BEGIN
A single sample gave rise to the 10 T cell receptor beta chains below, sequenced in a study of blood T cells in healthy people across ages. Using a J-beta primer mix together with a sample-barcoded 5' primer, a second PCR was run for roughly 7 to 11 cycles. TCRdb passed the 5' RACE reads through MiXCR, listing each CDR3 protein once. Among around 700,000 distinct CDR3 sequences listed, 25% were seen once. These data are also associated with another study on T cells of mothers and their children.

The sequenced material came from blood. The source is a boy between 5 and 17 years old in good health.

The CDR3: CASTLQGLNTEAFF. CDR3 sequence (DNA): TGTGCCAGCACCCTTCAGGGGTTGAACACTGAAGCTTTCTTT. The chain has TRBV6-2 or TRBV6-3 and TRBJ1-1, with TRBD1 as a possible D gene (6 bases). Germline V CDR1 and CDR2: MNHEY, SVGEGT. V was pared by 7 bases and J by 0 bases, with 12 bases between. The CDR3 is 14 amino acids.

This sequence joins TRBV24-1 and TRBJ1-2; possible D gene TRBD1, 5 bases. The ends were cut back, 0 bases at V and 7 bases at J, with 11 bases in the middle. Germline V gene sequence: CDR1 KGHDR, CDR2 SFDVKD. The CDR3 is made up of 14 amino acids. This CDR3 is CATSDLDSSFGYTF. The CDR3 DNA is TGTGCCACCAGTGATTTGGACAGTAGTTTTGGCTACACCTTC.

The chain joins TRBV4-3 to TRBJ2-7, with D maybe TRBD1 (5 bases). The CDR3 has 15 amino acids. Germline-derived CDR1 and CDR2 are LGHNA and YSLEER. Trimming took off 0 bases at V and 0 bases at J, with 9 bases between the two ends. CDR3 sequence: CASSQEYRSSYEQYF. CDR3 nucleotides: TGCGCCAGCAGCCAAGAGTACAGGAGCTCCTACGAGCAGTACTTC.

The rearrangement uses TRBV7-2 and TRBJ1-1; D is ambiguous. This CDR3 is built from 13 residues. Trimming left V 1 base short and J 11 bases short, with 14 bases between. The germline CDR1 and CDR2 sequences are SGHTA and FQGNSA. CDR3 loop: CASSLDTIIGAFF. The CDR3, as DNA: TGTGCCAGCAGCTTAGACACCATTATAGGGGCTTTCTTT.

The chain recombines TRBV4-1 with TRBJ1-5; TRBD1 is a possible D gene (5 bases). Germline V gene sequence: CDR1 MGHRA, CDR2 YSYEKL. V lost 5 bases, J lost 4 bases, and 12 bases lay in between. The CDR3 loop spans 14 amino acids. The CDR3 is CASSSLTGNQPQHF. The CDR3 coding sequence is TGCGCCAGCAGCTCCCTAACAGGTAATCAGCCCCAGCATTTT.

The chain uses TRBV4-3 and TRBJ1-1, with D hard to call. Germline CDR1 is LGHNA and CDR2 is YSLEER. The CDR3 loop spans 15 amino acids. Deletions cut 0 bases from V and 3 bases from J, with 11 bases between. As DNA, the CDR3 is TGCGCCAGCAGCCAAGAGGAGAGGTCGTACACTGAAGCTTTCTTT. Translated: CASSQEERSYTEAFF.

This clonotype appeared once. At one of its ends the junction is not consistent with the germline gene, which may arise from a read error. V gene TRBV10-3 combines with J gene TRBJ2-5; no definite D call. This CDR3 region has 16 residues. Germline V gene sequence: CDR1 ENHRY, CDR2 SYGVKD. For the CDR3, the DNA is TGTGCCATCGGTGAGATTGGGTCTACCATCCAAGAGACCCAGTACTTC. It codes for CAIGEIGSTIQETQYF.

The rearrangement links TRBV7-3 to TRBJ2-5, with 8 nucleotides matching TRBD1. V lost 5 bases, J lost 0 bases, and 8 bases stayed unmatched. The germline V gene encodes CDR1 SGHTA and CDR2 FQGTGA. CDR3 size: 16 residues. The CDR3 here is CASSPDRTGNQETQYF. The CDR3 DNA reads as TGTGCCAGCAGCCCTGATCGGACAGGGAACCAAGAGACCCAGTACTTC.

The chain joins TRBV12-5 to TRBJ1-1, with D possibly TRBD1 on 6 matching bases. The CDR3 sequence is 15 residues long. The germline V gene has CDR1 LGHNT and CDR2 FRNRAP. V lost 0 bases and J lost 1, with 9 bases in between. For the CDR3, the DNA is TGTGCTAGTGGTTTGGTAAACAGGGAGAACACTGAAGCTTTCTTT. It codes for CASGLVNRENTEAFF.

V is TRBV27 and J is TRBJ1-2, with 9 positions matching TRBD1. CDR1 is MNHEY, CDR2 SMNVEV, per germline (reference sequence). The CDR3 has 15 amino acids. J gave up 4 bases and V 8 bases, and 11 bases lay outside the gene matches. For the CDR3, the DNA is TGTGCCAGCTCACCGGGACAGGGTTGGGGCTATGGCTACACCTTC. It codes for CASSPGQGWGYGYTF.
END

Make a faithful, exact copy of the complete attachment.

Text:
A single sample gave rise to the 10 T cell receptor beta chains below, sequenced in a study of blood T cells in healthy people across ages. Using a J-beta primer mix together with a sample-barcoded 5' primer, a second PCR was run for roughly 7 to 11 cycles. TCRdb passed the 5' RACE reads through MiXCR, listing each CDR3 protein once. Among around 700,000 distinct CDR3 sequences listed, 25% were seen once. These data are also associated with another study on T cells of mothers and their children.

The sequenced material came from blood. The source is a boy between 5 and 17 years old in good health.

The CDR3: CASTLQGLNTEAFF. CDR3 sequence (DNA): TGTGCCAGCACCCTTCAGGGGTTGAACACTGAAGCTTTCTTT. The chain has TRBV6-2 or TRBV6-3 and TRBJ1-1, with TRBD1 as a possible D gene (6 bases). Germline V CDR1 and CDR2: MNHEY, SVGEGT. V was pared by 7 bases and J by 0 bases, with 12 bases between. The CDR3 is 14 amino acids.

This sequence joins TRBV24-1 and TRBJ1-2; possible D gene TRBD1, 5 bases. The ends were cut back, 0 bases at V and 7 bases at J, with 11 bases in the middle. Germline V gene sequence: CDR1 KGHDR, CDR2 SFDVKD. The CDR3 is made up of 14 amino acids. This CDR3 is CATSDLDSSFGYTF. The CDR3 DNA is TGTGCCACCAGTGATTTGGACAGTAGTTTTGGCTACACCTTC.

The chain joins TRBV4-3 to TRBJ2-7, with D maybe TRBD1 (5 bases). The CDR3 has 15 amino acids. Germline-derived CDR1 and CDR2 are LGHNA and YSLEER. Trimming took off 0 bases at V and 0 bases at J, with 9 bases between the two ends. CDR3 sequence: CASSQEYRSSYEQYF. CDR3 nucleotides: TGCGCCAGCAGCCAAGAGTACAGGAGCTCCTACGAGCAGTACTTC.

The rearrangement uses TRBV7-2 and TRBJ1-1; D is ambiguous. This CDR3 is built from 13 residues. Trimming left V 1 base short and J 11 bases short, with 14 bases between. The germline CDR1 and CDR2 sequences are SGHTA and FQGNSA. CDR3 loop: CASSLDTIIGAFF. The CDR3, as DNA: TGTGCCAGCAGCTTAGACACCATTATAGGGGCTTTCTTT.

The chain recombines TRBV4-1 with TRBJ1-5; TRBD1 is a possible D gene (5 bases). Germline V gene sequence: CDR1 MGHRA, CDR2 YSYEKL. V lost 5 bases, J lost 4 bases, and 12 bases lay in between. The CDR3 loop spans 14 amino acids. The CDR3 is CASSSLTGNQPQHF. The CDR3 coding sequence is TGCGCCAGCAGCTCCCTAACAGGTAATCAGCCCCAGCATTTT.

The chain uses TRBV4-3 and TRBJ1-1, with D hard to call. Germline CDR1 is LGHNA and CDR2 is YSLEER. The CDR3 loop spans 15 amino acids. Deletions cut 0 bases from V and 3 bases from J, with 11 bases between. As DNA, the CDR3 is TGCGCCAGCAGCCAAGAGGAGAGGTCGTACACTGAAGCTTTCTTT. Translated: CASSQEERSYTEAFF.

This clonotype appeared once. At one of its ends the junction is not consistent with the germline gene, which may arise from a read error. V gene TRBV10-3 combines with J gene TRBJ2-5; no definite D call. This CDR3 region has 16 residues. Germline V gene sequence: CDR1 ENHRY, CDR2 SYGVKD. For the CDR3, the DNA is TGTGCCATCGGTGAGATTGGGTCTACCATCCAAGAGACCCAGTACTTC. It codes for CAIGEIGSTIQETQYF.

The rearrangement links TRBV7-3 to TRBJ2-5, with 8 nucleotides matching TRBD1. V lost 5 bases, J lost 0 bases, and 8 bases stayed unmatched. The germline V gene encodes CDR1 SGHTA and CDR2 FQGTGA. CDR3 size: 16 residues. The CDR3 here is CASSPDRTGNQETQYF. The CDR3 DNA reads as TGTGCCAGCAGCCCTGATCGGACAGGGAACCAAGAGACCCAGTACTTC.

The chain joins TRBV12-5 to TRBJ1-1, with D possibly TRBD1 on 6 matching bases. The CDR3 sequence is 15 residues long. The germline V gene has CDR1 LGHNT and CDR2 FRNRAP. V lost 0 bases and J lost 1, with 9 bases in between. For the CDR3, the DNA is TGTGCTAGTGGTTTGGTAAACAGGGAGAACACTGAAGCTTTCTTT. It codes for CASGLVNRENTEAFF.

V is TRBV27 and J is TRBJ1-2, with 9 positions matching TRBD1. CDR1 is MNHEY, CDR2 SMNVEV, per germline (reference sequence). The CDR3 has 15 amino acids. J gave up 4 bases and V 8 bases, and 11 bases lay outside the gene matches. For the CDR3, the DNA is TGTGCCAGCTCACCGGGACAGGGTTGGGGCTATGGCTACACCTTC. It codes for CASSPGQGWGYGYTF.